Before you get too used to the strong Aussie dollar making your online purchases so, so cheap, you might want to listen to what some of the experts are saying about what could happen next.
The currency strategist in New Zealand for National Australia Bank, Mike Jones, says the outlook is for the Australian dollar to gradually trend lower during the next six to 12 months, to about US97¢ by the end of the year.
Here is the good news: ''It's hard to see the Aussie dollar falling off a cliff any time soon,'' Jones says.
The managing director of FX Strategy at BK Asset Management, Kathy Lien, says she doesn't foresee the Aussie dollar dropping below parity with the US in the next year.
''The AUD is an extremely attractive currency for foreign investors, central banks and sovereign wealth funds looking for safety and yield,'' she says.
But that is also partly the problem. The Aussie dollar is being used as a safe-haven currency and offshore banks and investors are buying our currency - and pushing its value up - as a precautionary measure.
''More recently, it appears that our government-bond yield premium has been the primary source of the currency's recent strength - a 10 per cent rise over the past 10 months - as commodity prices have declined in the wake of a sizeable slowdown in global growth,'' the head of investment market research at Perpetual, Matthew Sherwood, says.
So while Lien and others are forecasting some further appreciation in the next few weeks, it may not last forever.
''I think certainly over the very long run it [the Aussie] should be heading back below parity and maybe to the 80¢ level,'' Jones says.
''Purchasing power parity would suggest that [80¢ is a more sustainable level],'' he says.
But that will be in the next three to five years, not next week.
BUY NOW, DON'T PAY LATER
The upshot of all this is that it will probably still be cheaper to buy goods online from overseas websites for at least a few more months.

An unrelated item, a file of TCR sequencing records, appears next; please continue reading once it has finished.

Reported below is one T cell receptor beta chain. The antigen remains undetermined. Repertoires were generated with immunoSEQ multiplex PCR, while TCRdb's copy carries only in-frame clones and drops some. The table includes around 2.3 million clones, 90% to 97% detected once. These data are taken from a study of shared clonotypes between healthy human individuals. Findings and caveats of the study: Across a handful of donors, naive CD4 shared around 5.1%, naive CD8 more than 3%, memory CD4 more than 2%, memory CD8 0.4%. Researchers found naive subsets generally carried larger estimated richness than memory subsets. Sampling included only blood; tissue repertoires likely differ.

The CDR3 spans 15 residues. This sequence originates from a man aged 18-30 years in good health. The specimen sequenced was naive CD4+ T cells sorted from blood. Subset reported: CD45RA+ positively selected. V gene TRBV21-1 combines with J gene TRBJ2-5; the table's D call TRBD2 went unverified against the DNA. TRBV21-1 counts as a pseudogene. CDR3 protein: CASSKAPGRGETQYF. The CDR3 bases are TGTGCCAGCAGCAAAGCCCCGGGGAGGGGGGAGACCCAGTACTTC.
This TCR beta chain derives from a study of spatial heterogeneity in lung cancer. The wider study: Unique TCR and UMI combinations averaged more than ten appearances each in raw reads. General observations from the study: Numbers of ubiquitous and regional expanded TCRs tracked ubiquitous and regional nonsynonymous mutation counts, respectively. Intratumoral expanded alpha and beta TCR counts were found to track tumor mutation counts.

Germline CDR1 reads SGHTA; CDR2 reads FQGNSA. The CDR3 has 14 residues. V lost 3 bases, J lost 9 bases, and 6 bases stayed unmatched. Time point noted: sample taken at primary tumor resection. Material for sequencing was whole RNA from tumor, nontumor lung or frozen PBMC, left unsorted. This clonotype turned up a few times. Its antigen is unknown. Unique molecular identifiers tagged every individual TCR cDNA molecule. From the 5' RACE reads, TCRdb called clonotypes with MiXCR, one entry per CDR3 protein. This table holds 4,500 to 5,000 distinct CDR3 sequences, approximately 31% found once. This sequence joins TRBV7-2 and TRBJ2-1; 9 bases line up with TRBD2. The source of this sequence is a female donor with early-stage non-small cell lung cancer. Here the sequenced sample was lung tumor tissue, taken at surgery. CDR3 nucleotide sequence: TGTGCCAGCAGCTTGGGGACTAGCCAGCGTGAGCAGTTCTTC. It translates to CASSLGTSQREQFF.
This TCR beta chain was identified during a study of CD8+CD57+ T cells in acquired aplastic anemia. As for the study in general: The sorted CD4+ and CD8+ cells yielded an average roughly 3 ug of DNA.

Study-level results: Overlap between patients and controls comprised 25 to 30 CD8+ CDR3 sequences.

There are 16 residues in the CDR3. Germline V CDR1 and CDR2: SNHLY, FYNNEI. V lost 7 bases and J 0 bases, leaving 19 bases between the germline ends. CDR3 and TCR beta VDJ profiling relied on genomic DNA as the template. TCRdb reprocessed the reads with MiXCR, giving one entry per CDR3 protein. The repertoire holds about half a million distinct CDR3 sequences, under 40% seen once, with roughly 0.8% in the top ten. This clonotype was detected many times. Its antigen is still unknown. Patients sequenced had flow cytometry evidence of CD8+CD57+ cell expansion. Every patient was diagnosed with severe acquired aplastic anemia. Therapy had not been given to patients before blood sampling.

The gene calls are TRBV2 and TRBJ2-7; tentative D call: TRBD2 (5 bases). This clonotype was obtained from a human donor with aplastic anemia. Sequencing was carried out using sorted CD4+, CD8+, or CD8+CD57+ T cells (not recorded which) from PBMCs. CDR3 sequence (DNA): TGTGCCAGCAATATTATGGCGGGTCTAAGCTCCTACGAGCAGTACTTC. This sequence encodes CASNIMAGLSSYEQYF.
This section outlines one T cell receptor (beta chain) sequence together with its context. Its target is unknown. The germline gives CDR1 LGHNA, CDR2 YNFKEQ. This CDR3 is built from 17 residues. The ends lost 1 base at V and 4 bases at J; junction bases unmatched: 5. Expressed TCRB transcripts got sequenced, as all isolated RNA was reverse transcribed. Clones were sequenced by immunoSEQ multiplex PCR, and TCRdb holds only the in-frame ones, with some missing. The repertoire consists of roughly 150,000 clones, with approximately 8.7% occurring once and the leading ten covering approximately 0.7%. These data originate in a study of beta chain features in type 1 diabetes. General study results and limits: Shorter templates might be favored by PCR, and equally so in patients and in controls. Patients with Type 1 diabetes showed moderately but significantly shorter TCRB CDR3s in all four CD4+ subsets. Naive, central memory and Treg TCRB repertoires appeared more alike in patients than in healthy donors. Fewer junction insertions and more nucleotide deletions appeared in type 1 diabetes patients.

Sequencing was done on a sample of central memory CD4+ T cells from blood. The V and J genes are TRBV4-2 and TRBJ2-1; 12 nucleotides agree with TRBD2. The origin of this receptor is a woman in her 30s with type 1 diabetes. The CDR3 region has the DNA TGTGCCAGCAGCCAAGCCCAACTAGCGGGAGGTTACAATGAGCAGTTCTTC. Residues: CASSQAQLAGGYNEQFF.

Take the Kindle Touch 3G, for example. It is retailing for $189 on Amazon in the US and with $11.98 in shipping costs could be yours in eight to 16 days for $200.98. For an extra $9 you can have it in five days. In contrast, you can buy the same product at Big W for $219, although if you look around you could probably find something cheaper on eBay.
If designer sneakers are your weakness, you could buy a pair of size 6.5D Converse Chuck Taylor All Stars in black for $43.16 plus $8.05 in postage. The same shoe retails for $89.95 at Hype DC in Australia.
If you like to exercise, you are probably familiar with the Skins brand of ''recovery'' tights. You can buy a pair of medium Skins RY400 men's compression recovery tights for $169.99 at Rebel Sport, or $85.61 plus $8.11 in postage from Amazon in the US.
HOW TO ADDRESS KEY ISSUES
There are also companies that deliver goods bought via US online stores that require a US postal address for purchase.
Companies such as MyUS.com will give you a US postal address, which you can enter when you purchase the goods, and they will deliver them to your international address. It's not overly cheap. A quick internet search reveals MyUS.com charges about $60 for a one-kilogram package.
Eshopex.com will charge $35.09 for a one-kilogram item (that costs less than $50) and Bongo International (bongous.com) will charge $72.58 to deliver a similarly priced and sized item.